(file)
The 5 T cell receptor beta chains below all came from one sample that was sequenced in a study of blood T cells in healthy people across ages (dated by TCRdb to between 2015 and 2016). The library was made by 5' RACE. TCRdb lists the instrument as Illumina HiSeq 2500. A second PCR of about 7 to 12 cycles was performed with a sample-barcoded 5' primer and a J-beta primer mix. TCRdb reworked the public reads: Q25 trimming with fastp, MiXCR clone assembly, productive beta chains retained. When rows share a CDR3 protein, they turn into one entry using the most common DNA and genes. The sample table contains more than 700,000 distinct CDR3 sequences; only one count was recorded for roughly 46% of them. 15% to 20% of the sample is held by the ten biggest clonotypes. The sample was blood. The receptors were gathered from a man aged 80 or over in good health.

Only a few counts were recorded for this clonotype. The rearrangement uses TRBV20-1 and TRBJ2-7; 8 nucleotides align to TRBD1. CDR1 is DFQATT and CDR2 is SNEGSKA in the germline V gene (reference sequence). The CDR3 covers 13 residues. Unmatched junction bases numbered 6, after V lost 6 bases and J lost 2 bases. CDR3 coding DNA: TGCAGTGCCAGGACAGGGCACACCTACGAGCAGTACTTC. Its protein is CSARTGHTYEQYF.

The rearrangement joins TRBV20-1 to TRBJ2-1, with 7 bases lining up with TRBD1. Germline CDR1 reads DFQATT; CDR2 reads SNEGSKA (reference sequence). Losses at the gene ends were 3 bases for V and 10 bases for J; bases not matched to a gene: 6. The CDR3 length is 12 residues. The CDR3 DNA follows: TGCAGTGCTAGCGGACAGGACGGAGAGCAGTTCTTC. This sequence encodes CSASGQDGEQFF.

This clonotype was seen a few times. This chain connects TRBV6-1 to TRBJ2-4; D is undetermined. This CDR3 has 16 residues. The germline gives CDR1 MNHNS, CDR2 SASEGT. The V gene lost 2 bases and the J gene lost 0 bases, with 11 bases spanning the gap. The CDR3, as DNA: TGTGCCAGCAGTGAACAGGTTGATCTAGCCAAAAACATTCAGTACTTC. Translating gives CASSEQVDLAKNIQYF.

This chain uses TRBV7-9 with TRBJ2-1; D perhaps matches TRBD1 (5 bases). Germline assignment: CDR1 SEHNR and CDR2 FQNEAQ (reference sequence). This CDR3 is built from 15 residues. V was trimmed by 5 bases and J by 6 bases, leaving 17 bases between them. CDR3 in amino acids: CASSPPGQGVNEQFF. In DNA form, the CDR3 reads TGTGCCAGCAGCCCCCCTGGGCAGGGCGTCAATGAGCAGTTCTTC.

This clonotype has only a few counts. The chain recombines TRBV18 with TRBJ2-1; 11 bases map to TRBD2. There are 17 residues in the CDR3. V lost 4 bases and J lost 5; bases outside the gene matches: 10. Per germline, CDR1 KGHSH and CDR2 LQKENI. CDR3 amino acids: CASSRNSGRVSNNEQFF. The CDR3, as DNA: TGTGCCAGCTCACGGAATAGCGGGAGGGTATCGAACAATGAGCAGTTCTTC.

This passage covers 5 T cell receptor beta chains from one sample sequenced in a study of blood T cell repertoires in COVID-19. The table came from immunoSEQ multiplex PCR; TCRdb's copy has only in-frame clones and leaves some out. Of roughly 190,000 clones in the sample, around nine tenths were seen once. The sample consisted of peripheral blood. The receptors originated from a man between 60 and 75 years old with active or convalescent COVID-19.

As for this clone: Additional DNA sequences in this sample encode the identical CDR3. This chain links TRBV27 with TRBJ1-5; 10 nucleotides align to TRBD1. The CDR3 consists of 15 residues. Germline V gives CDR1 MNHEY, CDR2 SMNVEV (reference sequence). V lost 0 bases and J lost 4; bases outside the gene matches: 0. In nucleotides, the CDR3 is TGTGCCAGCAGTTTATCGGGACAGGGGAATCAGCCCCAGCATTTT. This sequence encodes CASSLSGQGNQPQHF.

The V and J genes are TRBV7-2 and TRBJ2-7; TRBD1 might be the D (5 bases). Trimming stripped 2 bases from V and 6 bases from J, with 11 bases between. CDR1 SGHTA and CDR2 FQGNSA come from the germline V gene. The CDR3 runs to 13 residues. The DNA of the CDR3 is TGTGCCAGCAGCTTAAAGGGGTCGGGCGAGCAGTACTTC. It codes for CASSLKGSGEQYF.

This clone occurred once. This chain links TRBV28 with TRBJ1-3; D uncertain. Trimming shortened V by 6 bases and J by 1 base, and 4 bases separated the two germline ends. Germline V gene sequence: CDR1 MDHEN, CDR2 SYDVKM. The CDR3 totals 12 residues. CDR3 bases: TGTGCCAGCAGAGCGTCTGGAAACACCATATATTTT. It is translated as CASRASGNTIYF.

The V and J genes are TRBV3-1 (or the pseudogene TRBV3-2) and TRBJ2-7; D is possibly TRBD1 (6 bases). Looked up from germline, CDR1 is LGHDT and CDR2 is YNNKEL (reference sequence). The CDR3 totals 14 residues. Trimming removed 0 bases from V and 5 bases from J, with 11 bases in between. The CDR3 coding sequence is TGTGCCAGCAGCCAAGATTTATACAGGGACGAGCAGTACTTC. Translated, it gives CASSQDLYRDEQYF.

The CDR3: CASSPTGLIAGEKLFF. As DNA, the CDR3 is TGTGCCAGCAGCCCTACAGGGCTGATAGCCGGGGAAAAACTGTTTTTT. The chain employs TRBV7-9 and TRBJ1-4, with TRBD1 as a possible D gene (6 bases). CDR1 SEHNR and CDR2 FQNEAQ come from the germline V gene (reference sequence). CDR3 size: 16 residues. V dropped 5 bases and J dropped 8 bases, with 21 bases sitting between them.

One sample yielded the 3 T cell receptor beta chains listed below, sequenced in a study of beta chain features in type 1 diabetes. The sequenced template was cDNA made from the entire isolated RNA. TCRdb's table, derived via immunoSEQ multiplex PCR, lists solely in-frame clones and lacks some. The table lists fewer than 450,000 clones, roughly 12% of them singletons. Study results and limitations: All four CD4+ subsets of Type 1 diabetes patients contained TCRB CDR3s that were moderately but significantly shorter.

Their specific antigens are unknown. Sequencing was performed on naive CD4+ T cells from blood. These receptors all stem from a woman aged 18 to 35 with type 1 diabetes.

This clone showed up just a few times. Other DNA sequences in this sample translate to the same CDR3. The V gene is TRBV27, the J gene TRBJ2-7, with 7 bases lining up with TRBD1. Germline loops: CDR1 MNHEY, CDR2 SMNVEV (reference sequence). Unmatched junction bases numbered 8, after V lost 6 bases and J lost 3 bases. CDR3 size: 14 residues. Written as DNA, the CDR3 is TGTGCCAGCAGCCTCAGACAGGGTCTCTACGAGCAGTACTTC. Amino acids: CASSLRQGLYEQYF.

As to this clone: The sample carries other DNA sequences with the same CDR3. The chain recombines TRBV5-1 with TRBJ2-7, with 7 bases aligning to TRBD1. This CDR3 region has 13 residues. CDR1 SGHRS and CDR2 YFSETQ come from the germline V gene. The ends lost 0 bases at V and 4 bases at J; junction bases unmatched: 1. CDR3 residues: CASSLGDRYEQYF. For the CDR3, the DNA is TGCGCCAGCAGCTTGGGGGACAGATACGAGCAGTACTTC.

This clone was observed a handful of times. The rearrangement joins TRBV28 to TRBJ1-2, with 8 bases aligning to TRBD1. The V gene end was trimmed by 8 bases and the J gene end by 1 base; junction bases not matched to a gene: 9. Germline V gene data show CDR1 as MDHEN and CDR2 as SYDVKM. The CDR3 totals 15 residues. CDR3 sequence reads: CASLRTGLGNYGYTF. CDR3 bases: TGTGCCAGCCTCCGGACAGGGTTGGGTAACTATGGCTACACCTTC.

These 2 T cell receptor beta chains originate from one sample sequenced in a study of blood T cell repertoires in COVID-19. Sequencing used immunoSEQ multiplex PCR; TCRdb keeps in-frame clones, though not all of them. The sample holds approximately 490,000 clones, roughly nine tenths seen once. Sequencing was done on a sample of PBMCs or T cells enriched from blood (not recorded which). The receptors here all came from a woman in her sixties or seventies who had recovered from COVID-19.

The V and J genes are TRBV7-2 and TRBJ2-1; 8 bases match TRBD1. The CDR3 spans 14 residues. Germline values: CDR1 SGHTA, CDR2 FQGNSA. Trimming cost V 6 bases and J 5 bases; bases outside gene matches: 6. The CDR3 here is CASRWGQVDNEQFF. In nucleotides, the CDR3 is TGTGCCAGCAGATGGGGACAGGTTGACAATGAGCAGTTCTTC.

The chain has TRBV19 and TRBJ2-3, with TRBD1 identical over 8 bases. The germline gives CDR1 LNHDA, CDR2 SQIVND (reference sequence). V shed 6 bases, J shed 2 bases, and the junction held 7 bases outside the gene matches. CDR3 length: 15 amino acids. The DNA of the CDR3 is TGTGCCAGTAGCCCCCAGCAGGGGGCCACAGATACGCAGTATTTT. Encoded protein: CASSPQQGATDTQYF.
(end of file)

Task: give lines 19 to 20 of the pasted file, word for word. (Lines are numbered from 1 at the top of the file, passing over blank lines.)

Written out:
The V and J genes are TRBV7-2 and TRBJ2-1; 8 bases match TRBD1. The CDR3 spans 14 residues. Germline values: CDR1 SGHTA, CDR2 FQGNSA. Trimming cost V 6 bases and J 5 bases; bases outside gene matches: 6. The CDR3 here is CASRWGQVDNEQFF. In nucleotides, the CDR3 is TGTGCCAGCAGATGGGGACAGGTTGACAATGAGCAGTTCTTC.

The chain has TRBV19 and TRBJ2-3, with TRBD1 identical over 8 bases. The germline gives CDR1 LNHDA, CDR2 SQIVND (reference sequence). V shed 6 bases, J shed 2 bases, and the junction held 7 bases outside the gene matches. CDR3 length: 15 amino acids. The DNA of the CDR3 is TGTGCCAGTAGCCCCCAGCAGGGGGCCACAGATACGCAGTATTTT. Encoded protein: CASSPQQGATDTQYF.